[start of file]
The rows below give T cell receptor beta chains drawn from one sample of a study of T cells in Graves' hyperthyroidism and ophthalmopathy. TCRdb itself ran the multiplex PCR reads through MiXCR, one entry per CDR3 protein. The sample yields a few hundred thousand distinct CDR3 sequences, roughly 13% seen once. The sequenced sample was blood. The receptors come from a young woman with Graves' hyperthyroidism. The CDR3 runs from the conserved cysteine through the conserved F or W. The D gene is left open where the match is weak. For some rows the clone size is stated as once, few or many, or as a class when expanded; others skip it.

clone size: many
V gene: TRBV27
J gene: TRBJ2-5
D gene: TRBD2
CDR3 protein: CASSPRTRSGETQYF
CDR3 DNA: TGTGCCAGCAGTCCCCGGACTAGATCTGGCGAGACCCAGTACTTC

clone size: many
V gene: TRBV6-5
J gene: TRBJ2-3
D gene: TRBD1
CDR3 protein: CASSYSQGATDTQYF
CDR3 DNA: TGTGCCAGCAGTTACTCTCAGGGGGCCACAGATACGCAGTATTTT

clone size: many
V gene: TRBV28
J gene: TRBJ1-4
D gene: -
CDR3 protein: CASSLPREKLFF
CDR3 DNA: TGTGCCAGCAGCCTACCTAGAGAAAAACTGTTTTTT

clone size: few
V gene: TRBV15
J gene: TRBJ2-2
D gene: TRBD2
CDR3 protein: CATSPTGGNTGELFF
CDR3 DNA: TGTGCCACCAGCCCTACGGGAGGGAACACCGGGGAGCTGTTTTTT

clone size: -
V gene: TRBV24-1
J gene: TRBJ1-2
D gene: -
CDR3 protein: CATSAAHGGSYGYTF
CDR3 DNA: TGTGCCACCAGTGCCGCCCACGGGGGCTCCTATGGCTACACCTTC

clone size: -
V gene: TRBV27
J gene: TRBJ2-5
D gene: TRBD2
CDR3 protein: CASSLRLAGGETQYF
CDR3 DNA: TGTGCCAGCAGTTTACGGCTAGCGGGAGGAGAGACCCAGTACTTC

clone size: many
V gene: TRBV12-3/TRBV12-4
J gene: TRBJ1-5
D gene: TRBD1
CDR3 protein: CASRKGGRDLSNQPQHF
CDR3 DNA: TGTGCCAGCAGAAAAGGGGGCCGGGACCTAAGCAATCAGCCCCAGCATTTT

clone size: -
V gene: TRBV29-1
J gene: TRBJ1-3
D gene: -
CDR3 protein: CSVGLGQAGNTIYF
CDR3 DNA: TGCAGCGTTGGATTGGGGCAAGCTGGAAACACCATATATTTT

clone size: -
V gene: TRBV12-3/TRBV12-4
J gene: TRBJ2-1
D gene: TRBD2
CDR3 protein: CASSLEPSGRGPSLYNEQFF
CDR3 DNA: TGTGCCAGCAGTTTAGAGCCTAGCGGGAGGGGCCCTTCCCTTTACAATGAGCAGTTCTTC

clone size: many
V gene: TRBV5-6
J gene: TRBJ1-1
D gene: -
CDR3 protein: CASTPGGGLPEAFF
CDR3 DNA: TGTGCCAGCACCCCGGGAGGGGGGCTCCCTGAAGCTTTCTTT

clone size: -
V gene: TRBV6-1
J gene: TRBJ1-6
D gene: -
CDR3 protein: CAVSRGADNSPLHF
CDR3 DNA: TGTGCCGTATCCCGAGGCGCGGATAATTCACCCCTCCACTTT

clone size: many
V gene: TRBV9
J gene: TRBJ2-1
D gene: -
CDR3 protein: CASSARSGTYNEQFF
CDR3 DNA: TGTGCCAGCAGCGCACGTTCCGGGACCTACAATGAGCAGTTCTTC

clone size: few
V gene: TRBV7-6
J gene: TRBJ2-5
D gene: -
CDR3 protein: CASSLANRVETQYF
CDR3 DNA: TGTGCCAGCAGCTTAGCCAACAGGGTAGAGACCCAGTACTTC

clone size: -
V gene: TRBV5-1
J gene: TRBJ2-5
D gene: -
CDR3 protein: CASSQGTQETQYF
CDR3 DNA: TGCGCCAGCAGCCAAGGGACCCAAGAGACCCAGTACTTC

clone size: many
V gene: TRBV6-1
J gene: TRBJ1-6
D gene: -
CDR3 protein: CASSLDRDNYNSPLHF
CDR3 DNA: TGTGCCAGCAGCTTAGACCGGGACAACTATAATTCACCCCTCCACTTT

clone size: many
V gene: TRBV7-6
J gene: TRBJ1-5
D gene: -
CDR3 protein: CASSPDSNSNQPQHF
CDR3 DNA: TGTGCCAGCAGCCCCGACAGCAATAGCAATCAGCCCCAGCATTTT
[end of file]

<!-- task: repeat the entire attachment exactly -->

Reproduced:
The rows below give T cell receptor beta chains drawn from one sample of a study of T cells in Graves' hyperthyroidism and ophthalmopathy. TCRdb itself ran the multiplex PCR reads through MiXCR, one entry per CDR3 protein. The sample yields a few hundred thousand distinct CDR3 sequences, roughly 13% seen once. The sequenced sample was blood. The receptors come from a young woman with Graves' hyperthyroidism. The CDR3 runs from the conserved cysteine through the conserved F or W. The D gene is left open where the match is weak. For some rows the clone size is stated as once, few or many, or as a class when expanded; others skip it.

clone size: many
V gene: TRBV27
J gene: TRBJ2-5
D gene: TRBD2
CDR3 protein: CASSPRTRSGETQYF
CDR3 DNA: TGTGCCAGCAGTCCCCGGACTAGATCTGGCGAGACCCAGTACTTC

clone size: many
V gene: TRBV6-5
J gene: TRBJ2-3
D gene: TRBD1
CDR3 protein: CASSYSQGATDTQYF
CDR3 DNA: TGTGCCAGCAGTTACTCTCAGGGGGCCACAGATACGCAGTATTTT

clone size: many
V gene: TRBV28
J gene: TRBJ1-4
D gene: -
CDR3 protein: CASSLPREKLFF
CDR3 DNA: TGTGCCAGCAGCCTACCTAGAGAAAAACTGTTTTTT

clone size: few
V gene: TRBV15
J gene: TRBJ2-2
D gene: TRBD2
CDR3 protein: CATSPTGGNTGELFF
CDR3 DNA: TGTGCCACCAGCCCTACGGGAGGGAACACCGGGGAGCTGTTTTTT

clone size: -
V gene: TRBV24-1
J gene: TRBJ1-2
D gene: -
CDR3 protein: CATSAAHGGSYGYTF
CDR3 DNA: TGTGCCACCAGTGCCGCCCACGGGGGCTCCTATGGCTACACCTTC

clone size: -
V gene: TRBV27
J gene: TRBJ2-5
D gene: TRBD2
CDR3 protein: CASSLRLAGGETQYF
CDR3 DNA: TGTGCCAGCAGTTTACGGCTAGCGGGAGGAGAGACCCAGTACTTC

clone size: many
V gene: TRBV12-3/TRBV12-4
J gene: TRBJ1-5
D gene: TRBD1
CDR3 protein: CASRKGGRDLSNQPQHF
CDR3 DNA: TGTGCCAGCAGAAAAGGGGGCCGGGACCTAAGCAATCAGCCCCAGCATTTT

clone size: -
V gene: TRBV29-1
J gene: TRBJ1-3
D gene: -
CDR3 protein: CSVGLGQAGNTIYF
CDR3 DNA: TGCAGCGTTGGATTGGGGCAAGCTGGAAACACCATATATTTT

clone size: -
V gene: TRBV12-3/TRBV12-4
J gene: TRBJ2-1
D gene: TRBD2
CDR3 protein: CASSLEPSGRGPSLYNEQFF
CDR3 DNA: TGTGCCAGCAGTTTAGAGCCTAGCGGGAGGGGCCCTTCCCTTTACAATGAGCAGTTCTTC

clone size: many
V gene: TRBV5-6
J gene: TRBJ1-1
D gene: -
CDR3 protein: CASTPGGGLPEAFF
CDR3 DNA: TGTGCCAGCACCCCGGGAGGGGGGCTCCCTGAAGCTTTCTTT

clone size: -
V gene: TRBV6-1
J gene: TRBJ1-6
D gene: -
CDR3 protein: CAVSRGADNSPLHF
CDR3 DNA: TGTGCCGTATCCCGAGGCGCGGATAATTCACCCCTCCACTTT

clone size: many
V gene: TRBV9
J gene: TRBJ2-1
D gene: -
CDR3 protein: CASSARSGTYNEQFF
CDR3 DNA: TGTGCCAGCAGCGCACGTTCCGGGACCTACAATGAGCAGTTCTTC

clone size: few
V gene: TRBV7-6
J gene: TRBJ2-5
D gene: -
CDR3 protein: CASSLANRVETQYF
CDR3 DNA: TGTGCCAGCAGCTTAGCCAACAGGGTAGAGACCCAGTACTTC

clone size: -
V gene: TRBV5-1
J gene: TRBJ2-5
D gene: -
CDR3 protein: CASSQGTQETQYF
CDR3 DNA: TGCGCCAGCAGCCAAGGGACCCAAGAGACCCAGTACTTC

clone size: many
V gene: TRBV6-1
J gene: TRBJ1-6
D gene: -
CDR3 protein: CASSLDRDNYNSPLHF
CDR3 DNA: TGTGCCAGCAGCTTAGACCGGGACAACTATAATTCACCCCTCCACTTT

clone size: many
V gene: TRBV7-6
J gene: TRBJ1-5
D gene: -
CDR3 protein: CASSPDSNSNQPQHF
CDR3 DNA: TGTGCCAGCAGCCCCGACAGCAATAGCAATCAGCCCCAGCATTTT